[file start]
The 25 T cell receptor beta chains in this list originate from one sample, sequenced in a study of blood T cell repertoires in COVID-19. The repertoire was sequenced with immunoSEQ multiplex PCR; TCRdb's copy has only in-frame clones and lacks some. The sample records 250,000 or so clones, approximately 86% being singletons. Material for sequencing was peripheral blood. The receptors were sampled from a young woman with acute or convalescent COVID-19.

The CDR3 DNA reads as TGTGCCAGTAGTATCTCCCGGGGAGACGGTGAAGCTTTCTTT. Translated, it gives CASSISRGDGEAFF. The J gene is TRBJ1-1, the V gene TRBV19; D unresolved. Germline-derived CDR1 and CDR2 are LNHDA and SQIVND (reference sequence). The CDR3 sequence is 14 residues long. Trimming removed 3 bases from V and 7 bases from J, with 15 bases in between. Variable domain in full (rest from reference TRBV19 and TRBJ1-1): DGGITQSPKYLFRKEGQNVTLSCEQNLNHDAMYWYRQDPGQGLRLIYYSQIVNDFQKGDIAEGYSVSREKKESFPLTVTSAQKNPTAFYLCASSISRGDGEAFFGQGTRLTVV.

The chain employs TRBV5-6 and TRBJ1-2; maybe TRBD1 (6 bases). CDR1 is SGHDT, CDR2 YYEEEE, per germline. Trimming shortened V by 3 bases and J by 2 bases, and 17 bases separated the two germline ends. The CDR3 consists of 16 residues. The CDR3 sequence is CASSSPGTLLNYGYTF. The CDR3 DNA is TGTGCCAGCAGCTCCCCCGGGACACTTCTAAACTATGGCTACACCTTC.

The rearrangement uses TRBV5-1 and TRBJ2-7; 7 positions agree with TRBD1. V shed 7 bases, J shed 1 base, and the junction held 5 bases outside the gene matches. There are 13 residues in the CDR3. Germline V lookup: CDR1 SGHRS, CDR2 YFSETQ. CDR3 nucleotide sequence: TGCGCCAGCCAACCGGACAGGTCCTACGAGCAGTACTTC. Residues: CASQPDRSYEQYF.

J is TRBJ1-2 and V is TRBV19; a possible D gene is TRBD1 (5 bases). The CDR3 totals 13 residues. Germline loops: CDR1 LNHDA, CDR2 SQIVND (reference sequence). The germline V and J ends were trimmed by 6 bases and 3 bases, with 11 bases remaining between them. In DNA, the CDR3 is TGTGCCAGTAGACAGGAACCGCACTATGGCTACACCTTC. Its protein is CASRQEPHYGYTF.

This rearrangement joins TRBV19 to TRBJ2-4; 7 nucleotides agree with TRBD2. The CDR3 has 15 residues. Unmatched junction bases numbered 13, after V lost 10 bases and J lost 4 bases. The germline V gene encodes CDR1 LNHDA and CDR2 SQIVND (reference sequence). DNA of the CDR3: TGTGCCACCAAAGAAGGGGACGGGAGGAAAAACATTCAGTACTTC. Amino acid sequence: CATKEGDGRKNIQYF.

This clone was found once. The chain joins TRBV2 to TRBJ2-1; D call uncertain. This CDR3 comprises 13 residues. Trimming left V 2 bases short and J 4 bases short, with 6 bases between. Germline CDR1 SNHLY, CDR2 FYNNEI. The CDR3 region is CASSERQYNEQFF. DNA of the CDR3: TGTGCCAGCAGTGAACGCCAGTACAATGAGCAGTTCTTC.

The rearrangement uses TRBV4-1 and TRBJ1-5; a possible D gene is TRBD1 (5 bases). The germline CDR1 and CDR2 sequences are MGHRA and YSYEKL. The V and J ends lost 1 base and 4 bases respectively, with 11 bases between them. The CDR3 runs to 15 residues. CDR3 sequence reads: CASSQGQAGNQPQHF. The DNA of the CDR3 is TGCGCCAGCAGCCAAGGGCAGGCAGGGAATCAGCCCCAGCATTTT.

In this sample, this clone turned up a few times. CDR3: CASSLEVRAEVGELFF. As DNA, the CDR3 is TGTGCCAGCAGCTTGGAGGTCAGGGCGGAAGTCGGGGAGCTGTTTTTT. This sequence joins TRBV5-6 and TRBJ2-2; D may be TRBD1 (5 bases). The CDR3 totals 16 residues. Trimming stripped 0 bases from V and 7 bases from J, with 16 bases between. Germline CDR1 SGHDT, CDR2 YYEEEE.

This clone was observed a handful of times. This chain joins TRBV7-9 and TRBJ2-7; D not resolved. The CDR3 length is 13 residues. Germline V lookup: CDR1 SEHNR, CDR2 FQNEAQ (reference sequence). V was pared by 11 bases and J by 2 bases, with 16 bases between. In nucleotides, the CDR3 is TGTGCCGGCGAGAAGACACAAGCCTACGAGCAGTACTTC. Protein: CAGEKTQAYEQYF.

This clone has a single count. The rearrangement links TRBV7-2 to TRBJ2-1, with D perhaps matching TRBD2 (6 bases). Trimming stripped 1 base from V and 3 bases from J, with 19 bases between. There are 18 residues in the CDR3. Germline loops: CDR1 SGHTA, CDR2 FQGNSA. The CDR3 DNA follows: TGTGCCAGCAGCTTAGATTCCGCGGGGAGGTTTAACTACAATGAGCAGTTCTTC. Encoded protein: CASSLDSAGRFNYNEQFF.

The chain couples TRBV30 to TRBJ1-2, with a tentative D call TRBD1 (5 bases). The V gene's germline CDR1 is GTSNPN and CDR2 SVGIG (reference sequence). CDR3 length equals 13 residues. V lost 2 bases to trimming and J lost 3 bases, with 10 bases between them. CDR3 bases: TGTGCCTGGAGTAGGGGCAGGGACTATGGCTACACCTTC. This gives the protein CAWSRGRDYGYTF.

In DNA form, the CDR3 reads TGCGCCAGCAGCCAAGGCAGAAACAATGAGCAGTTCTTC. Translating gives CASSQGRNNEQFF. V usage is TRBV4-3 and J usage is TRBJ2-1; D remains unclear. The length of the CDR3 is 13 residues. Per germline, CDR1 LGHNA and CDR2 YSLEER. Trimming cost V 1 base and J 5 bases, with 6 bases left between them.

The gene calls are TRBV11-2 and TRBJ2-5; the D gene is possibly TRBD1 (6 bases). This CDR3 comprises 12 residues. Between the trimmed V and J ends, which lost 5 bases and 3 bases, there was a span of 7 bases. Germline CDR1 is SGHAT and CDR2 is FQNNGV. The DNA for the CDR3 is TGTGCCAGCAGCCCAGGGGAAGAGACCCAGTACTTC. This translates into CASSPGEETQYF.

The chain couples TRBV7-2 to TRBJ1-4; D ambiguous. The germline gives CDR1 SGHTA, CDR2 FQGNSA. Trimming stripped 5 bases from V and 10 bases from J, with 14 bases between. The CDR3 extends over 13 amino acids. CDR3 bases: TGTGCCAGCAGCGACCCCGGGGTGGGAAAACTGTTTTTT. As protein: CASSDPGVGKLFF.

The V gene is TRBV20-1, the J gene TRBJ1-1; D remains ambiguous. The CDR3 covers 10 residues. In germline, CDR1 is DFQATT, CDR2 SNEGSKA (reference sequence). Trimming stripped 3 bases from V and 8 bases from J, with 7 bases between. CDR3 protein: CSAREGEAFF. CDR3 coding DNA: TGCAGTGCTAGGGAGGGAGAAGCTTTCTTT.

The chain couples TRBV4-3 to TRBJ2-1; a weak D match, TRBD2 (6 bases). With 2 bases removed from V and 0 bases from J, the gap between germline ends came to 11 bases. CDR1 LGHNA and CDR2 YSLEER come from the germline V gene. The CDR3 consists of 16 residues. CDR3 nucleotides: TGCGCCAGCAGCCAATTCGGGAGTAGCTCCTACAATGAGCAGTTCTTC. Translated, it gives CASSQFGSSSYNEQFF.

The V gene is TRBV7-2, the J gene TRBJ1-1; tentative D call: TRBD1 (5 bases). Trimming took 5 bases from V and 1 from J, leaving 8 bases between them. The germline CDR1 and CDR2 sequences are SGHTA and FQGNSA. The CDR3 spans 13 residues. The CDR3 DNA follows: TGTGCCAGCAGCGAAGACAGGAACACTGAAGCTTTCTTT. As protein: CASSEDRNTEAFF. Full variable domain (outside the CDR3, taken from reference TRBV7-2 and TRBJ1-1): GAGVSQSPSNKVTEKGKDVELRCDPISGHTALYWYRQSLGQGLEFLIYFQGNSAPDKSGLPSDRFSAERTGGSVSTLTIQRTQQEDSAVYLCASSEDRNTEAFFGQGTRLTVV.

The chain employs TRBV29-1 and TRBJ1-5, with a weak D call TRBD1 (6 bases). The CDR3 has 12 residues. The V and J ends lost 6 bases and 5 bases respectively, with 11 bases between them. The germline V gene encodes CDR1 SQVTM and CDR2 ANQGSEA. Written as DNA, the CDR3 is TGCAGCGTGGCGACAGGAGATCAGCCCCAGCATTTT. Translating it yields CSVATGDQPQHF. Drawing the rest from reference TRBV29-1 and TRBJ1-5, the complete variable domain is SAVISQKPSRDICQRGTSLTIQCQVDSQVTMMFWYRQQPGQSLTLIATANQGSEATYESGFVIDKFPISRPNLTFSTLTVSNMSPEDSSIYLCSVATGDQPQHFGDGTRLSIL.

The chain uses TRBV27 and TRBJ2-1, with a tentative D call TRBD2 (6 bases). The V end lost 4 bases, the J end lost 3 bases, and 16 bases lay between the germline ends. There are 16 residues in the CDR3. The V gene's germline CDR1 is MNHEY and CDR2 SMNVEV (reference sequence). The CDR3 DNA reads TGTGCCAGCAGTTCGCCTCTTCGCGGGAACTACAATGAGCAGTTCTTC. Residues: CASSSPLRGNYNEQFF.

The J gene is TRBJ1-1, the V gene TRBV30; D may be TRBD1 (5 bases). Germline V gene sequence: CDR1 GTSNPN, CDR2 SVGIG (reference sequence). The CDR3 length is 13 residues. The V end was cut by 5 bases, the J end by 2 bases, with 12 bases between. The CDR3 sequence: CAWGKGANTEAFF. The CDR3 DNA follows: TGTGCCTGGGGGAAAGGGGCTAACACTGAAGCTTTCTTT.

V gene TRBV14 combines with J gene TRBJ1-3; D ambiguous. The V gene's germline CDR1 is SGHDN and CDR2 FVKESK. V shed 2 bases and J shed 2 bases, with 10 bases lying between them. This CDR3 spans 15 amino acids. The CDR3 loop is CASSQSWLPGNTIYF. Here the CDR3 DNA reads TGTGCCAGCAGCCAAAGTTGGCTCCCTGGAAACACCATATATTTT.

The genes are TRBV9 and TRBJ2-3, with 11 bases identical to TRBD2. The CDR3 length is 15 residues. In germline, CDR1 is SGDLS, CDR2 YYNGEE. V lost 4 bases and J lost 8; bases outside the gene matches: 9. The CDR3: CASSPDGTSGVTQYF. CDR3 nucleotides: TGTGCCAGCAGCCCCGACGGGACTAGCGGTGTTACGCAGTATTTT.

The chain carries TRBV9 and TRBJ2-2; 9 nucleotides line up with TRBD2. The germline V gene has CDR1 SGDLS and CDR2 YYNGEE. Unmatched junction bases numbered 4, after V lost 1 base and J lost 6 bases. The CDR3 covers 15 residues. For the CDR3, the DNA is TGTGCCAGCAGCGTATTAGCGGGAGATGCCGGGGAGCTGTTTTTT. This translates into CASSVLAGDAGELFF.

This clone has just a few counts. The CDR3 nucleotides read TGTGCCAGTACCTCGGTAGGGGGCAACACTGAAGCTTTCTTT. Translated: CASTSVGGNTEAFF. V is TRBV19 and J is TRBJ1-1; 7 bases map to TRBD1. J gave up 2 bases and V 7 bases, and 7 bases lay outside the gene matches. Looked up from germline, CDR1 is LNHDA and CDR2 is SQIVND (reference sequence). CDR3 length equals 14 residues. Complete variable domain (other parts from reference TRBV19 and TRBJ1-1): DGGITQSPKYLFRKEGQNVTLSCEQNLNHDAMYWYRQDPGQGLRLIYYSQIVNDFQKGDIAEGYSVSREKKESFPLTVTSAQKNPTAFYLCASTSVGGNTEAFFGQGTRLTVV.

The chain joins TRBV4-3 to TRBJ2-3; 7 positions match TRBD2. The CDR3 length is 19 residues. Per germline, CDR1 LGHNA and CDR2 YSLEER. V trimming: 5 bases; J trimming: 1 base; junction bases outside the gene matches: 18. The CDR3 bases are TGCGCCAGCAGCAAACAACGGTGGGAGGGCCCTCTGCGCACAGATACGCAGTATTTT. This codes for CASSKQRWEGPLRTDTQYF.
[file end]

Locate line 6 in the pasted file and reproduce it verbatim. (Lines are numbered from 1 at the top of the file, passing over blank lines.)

This rearrangement joins TRBV19 to TRBJ2-4; 7 nucleotides agree with TRBD2. The CDR3 has 15 residues. Unmatched junction bases numbered 13, after V lost 10 bases and J lost 4 bases. The germline V gene encodes CDR1 LNHDA and CDR2 SQIVND (reference sequence). DNA of the CDR3: TGTGCCACCAAAGAAGGGGACGGGAGGAAAAACATTCAGTACTTC. Amino acid sequence: CATKEGDGRKNIQYF.